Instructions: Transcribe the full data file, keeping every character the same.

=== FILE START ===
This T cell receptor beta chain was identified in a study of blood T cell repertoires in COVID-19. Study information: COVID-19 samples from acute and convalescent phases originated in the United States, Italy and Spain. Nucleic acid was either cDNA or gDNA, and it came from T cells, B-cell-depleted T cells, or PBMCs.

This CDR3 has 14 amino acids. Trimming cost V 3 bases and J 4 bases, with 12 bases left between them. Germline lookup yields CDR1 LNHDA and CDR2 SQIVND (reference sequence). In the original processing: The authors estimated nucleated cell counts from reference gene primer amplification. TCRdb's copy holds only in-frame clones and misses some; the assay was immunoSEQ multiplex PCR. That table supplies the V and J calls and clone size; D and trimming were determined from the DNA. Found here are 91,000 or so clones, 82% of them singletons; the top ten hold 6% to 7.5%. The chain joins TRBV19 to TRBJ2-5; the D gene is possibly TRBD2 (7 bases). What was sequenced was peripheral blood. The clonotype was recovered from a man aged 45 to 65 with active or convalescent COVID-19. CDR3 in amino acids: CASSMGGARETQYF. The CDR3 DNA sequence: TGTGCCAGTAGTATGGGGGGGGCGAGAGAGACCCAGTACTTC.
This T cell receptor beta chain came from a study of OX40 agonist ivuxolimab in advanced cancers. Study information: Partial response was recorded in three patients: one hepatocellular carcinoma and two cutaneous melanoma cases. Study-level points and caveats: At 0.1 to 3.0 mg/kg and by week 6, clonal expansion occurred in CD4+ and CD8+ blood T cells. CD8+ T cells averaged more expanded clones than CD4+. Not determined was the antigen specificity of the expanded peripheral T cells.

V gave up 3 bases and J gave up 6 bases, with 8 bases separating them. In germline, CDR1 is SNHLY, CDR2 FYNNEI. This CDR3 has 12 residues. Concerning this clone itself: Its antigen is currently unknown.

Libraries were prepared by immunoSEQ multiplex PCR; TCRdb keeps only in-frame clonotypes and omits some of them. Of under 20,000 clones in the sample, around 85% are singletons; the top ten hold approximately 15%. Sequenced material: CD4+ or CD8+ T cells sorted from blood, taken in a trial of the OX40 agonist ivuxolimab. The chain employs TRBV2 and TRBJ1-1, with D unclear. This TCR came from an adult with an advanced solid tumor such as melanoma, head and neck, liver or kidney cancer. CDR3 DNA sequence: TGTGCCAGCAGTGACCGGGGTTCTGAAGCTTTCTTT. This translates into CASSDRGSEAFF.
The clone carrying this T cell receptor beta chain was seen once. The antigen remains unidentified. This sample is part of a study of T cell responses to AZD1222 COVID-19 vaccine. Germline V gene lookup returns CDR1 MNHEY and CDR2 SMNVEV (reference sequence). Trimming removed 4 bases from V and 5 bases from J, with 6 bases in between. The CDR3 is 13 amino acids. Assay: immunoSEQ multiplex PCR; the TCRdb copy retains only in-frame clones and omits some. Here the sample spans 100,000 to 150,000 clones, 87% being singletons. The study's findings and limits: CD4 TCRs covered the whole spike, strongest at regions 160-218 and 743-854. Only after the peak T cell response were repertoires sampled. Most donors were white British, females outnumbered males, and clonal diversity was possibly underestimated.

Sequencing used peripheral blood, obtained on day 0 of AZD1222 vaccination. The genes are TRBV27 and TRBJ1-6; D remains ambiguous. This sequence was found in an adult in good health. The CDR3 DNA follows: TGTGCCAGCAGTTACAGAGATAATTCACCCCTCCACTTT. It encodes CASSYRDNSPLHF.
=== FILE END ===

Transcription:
This T cell receptor beta chain was identified in a study of blood T cell repertoires in COVID-19. Study information: COVID-19 samples from acute and convalescent phases originated in the United States, Italy and Spain. Nucleic acid was either cDNA or gDNA, and it came from T cells, B-cell-depleted T cells, or PBMCs.

This CDR3 has 14 amino acids. Trimming cost V 3 bases and J 4 bases, with 12 bases left between them. Germline lookup yields CDR1 LNHDA and CDR2 SQIVND (reference sequence). In the original processing: The authors estimated nucleated cell counts from reference gene primer amplification. TCRdb's copy holds only in-frame clones and misses some; the assay was immunoSEQ multiplex PCR. That table supplies the V and J calls and clone size; D and trimming were determined from the DNA. Found here are 91,000 or so clones, 82% of them singletons; the top ten hold 6% to 7.5%. The chain joins TRBV19 to TRBJ2-5; the D gene is possibly TRBD2 (7 bases). What was sequenced was peripheral blood. The clonotype was recovered from a man aged 45 to 65 with active or convalescent COVID-19. CDR3 in amino acids: CASSMGGARETQYF. The CDR3 DNA sequence: TGTGCCAGTAGTATGGGGGGGGCGAGAGAGACCCAGTACTTC.
This T cell receptor beta chain came from a study of OX40 agonist ivuxolimab in advanced cancers. Study information: Partial response was recorded in three patients: one hepatocellular carcinoma and two cutaneous melanoma cases. Study-level points and caveats: At 0.1 to 3.0 mg/kg and by week 6, clonal expansion occurred in CD4+ and CD8+ blood T cells. CD8+ T cells averaged more expanded clones than CD4+. Not determined was the antigen specificity of the expanded peripheral T cells.

V gave up 3 bases and J gave up 6 bases, with 8 bases separating them. In germline, CDR1 is SNHLY, CDR2 FYNNEI. This CDR3 has 12 residues. Concerning this clone itself: Its antigen is currently unknown.

Libraries were prepared by immunoSEQ multiplex PCR; TCRdb keeps only in-frame clonotypes and omits some of them. Of under 20,000 clones in the sample, around 85% are singletons; the top ten hold approximately 15%. Sequenced material: CD4+ or CD8+ T cells sorted from blood, taken in a trial of the OX40 agonist ivuxolimab. The chain employs TRBV2 and TRBJ1-1, with D unclear. This TCR came from an adult with an advanced solid tumor such as melanoma, head and neck, liver or kidney cancer. CDR3 DNA sequence: TGTGCCAGCAGTGACCGGGGTTCTGAAGCTTTCTTT. This translates into CASSDRGSEAFF.
The clone carrying this T cell receptor beta chain was seen once. The antigen remains unidentified. This sample is part of a study of T cell responses to AZD1222 COVID-19 vaccine. Germline V gene lookup returns CDR1 MNHEY and CDR2 SMNVEV (reference sequence). Trimming removed 4 bases from V and 5 bases from J, with 6 bases in between. The CDR3 is 13 amino acids. Assay: immunoSEQ multiplex PCR; the TCRdb copy retains only in-frame clones and omits some. Here the sample spans 100,000 to 150,000 clones, 87% being singletons. The study's findings and limits: CD4 TCRs covered the whole spike, strongest at regions 160-218 and 743-854. Only after the peak T cell response were repertoires sampled. Most donors were white British, females outnumbered males, and clonal diversity was possibly underestimated.

Sequencing used peripheral blood, obtained on day 0 of AZD1222 vaccination. The genes are TRBV27 and TRBJ1-6; D remains ambiguous. This sequence was found in an adult in good health. The CDR3 DNA follows: TGTGCCAGCAGTTACAGAGATAATTCACCCCTCCACTTT. It encodes CASSYRDNSPLHF.